So … It’s share day here at the gallery.
Almost 13 years ago, my wife and I decided we wanted a beach wedding, but we were basically too poor to go to leave the country. In lieu of a proper Caribbean beach, we went hunting. I say “we,” but it was really her. She scoured the 12-years-ago internet and landed on Key West.
The more we read about the place, the more we liked the idea. We liked comparisons to New Orleans. We liked the history. We liked that it was in the Keys. And it had another appeal to me: Hemingway is one of my favorite authors, and he was all over Key West.
So instead of Jamaica ... Key West.
We don’t regret it. We had a pretty fantastic time. The first night, we wandered up and down Duval St. We did sunset at Mallory Square. It got better from there.
We saw the sights, drank the drinks. We had beers at Sloppy Joes and visited The Hog’s Head. We visited the Hemingway house and the docent, since it was the last tour of the day, let me behind the big metal gate in Papa’s writing loft where I sat in “the chair” and got to touch the typewriter (yes, I’m sure they are not the originals, but the place is the same). I have a pic of it somewhere. We had breakfast at Blue Heaven, and rented bicycles and rode around like crazy kids with no responsibilities.
Our friends showed up for the wedding, and we did it all again.
Then we got married on the beach at sunset, and that, too, was awesome. I can still see it all in my head. I would not change a moment of it. In fact, I’ve been kicking around the idea of seeing if the wife wants to go back sometime soon.
There’s a reason for all this Key West nostalgia.
Tuesday, Brian Slawson drove down from Kansas to deliver new work to us, and three of those paintings are of various spots in Key West (I "drove" around the island with Google Street Maps). There’s one of the Tropic, the island’s historic movie theatre. There’s a vignette from Duval Street. And then there’s an epic early evening scene of Sloppy Joe’s (which I’ve provided for your perusal).
Here’s the thing. I’m not the only one who loves Key West. I know you’re out there. I know, like me, you’d see Duval Street and want to go book hotel reservations and plane tickets. Sigh. In any case, since we’re all here in Tulsa together, if you want to come in and check out the sunny Florida vistas with me, maybe we’ll make a margarita and hang out for a bit.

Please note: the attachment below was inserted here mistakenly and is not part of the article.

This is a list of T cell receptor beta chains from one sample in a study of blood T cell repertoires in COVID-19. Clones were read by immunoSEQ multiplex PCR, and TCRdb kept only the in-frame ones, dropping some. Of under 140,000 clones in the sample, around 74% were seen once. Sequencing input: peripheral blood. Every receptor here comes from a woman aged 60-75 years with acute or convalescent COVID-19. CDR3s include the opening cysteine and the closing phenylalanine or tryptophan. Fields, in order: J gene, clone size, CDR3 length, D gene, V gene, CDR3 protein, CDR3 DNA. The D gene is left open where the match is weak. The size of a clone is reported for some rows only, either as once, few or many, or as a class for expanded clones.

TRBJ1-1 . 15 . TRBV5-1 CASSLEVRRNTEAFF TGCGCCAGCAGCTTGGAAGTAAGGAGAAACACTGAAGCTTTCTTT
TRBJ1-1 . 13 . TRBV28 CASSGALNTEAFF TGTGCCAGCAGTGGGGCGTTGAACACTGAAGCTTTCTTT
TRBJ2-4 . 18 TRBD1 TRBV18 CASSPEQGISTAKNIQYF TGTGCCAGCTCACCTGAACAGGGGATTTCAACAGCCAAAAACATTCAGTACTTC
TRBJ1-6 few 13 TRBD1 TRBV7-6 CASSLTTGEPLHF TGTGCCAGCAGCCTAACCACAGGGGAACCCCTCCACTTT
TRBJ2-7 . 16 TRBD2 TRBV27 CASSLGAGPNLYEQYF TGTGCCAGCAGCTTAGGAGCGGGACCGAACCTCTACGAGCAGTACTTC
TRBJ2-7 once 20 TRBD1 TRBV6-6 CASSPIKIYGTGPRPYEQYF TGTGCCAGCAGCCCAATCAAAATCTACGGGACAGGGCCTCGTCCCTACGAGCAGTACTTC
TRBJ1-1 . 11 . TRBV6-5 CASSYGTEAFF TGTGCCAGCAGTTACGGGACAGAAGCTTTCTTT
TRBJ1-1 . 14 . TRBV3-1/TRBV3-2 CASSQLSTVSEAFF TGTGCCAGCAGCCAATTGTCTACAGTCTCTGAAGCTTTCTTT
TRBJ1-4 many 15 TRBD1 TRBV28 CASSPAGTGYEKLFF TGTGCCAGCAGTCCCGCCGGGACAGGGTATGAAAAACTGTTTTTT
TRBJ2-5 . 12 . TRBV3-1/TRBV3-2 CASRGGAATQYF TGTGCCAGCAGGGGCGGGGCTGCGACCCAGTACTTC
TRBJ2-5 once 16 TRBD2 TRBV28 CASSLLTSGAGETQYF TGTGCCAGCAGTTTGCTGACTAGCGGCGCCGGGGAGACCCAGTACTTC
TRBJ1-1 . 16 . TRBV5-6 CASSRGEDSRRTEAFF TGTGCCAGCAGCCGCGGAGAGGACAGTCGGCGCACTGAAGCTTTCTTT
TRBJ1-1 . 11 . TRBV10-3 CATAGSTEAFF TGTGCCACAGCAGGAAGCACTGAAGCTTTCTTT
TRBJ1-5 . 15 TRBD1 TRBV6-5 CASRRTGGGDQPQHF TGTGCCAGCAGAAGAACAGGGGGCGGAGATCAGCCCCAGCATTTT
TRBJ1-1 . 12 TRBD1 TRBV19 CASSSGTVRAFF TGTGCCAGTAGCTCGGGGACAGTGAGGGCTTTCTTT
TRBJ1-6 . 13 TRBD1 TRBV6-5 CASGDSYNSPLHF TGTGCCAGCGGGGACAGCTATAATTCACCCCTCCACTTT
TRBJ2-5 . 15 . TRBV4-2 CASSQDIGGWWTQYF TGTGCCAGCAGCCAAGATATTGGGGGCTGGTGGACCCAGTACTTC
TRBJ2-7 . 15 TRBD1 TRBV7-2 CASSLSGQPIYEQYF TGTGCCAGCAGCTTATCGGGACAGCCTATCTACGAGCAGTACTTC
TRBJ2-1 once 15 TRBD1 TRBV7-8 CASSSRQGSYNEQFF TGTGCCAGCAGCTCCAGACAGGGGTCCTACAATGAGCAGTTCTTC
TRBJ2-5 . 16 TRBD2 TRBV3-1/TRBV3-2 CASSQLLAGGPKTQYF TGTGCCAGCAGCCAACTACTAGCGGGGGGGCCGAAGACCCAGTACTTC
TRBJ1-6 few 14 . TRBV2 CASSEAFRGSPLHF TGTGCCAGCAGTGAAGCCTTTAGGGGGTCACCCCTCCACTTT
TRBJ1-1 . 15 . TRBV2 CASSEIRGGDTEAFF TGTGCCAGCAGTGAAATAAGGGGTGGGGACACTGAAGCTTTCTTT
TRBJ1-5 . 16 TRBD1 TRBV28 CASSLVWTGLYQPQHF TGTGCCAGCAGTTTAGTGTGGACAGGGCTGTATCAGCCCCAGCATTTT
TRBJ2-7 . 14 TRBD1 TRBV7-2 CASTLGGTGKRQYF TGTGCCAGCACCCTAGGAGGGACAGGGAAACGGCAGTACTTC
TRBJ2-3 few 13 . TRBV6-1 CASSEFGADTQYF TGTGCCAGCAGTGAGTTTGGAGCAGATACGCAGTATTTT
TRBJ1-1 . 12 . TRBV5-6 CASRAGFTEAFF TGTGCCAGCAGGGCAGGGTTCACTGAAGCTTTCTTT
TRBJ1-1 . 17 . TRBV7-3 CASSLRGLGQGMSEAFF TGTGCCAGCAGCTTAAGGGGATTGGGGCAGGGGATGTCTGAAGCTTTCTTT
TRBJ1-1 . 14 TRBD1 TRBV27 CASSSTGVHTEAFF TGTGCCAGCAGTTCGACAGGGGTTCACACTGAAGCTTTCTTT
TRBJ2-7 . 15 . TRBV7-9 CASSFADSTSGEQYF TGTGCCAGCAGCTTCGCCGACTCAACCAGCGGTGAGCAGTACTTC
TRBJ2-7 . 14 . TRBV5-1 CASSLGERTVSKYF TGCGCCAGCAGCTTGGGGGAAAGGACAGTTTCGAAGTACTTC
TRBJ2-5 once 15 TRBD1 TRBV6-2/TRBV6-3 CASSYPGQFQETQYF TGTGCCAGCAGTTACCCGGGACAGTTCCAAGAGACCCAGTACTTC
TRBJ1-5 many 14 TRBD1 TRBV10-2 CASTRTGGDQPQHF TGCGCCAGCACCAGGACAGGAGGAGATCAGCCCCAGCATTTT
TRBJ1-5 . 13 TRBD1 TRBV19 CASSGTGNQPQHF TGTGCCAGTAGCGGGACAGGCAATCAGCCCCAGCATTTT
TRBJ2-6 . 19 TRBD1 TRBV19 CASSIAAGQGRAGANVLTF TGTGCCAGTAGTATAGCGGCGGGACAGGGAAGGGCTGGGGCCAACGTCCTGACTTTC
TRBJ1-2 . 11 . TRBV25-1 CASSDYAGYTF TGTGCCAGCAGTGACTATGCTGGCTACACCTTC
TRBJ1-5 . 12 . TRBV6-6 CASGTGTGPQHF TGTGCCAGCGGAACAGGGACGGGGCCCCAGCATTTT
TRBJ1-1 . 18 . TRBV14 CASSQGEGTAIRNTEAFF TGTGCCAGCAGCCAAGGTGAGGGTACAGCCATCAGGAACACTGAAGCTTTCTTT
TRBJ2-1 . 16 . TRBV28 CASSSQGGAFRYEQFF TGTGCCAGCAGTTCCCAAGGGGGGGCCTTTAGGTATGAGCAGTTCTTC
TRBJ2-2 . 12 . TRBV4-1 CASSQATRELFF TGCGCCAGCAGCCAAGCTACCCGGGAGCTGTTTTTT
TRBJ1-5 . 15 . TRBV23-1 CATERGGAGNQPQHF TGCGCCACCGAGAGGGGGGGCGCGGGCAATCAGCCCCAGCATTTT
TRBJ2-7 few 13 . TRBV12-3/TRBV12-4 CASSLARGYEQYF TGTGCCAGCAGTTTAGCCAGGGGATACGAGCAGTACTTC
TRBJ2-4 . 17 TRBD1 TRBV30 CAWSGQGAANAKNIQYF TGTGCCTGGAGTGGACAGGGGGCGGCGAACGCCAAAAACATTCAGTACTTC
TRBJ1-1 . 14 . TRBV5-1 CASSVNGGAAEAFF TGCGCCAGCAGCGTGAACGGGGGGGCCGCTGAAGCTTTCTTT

Also, Brian dropped off six paintings, not just the three from Key West. You can check those out, too.
Since you’re coming by anyway, there’s something else you should know. We are inundated with new art. There’s so much more than just Brian’s.
Last weekend was the annual NatureWorks show, and several of our artists (Paul Rhymer, Matthew Higginbotham and this new guy I’m about to introduce) participated. As a result, we received some new art from the fellows.
Paul dropped off another handful of his Arizona Alphabet bronzes, and Matthew delivered five new paintings. Here’s one of them:
As for the new guy … Lovetts fans, please welcome Scot Storm. He’s a realistic wildlife painter and his attention to detail and ability to capture the … well, spirit of the animals he paints is impressive. Jack asked Scot about one of his paintings in particular, Doe.
“I’ve seen a lot of people paint whitetail deer before, but I don’t think I’ve seen anyone capture one as well as you have. What do you do differently?”
“I spend a lot of time in the field observing them,” Scot said.
Scot spends enough time watching his subjects that he can take the photo reference and imbue it with the living characteristics of the animals. As a result, they appear as though they could jump right out of the painting. It's uncanny ... and spectacular.
The Return of the Tim
When we first introduced Timothy Nimmo to you, there was the promise of larger works. He brought us maquettes of his Ibex Bust and Blackbuck Bust and said that after the first of the year, we’d be receiving their big brothers.
Last weekend, he delivered.
Ibex Bust stands 78 ½” tall and 23” wide.
The stone base is “Giallo Reale” travertine, but can be ordered in different colors if you’re inclined to wait. Tim also has the ability to produce mirrored image sculptures if you’d like a matched set.
I know I sound like a broken record, but you really, really need to come in and see these works of art. A picture may be worth a 1,000 words, but it's no substitute for an experience.
I'll see you soon.
Oh yeah. Showtime! Two weeks!
March 22, 2014.
Erica Norelius, Brian Kock, James W. Johnson and Ed Natiya.
We'll see you there.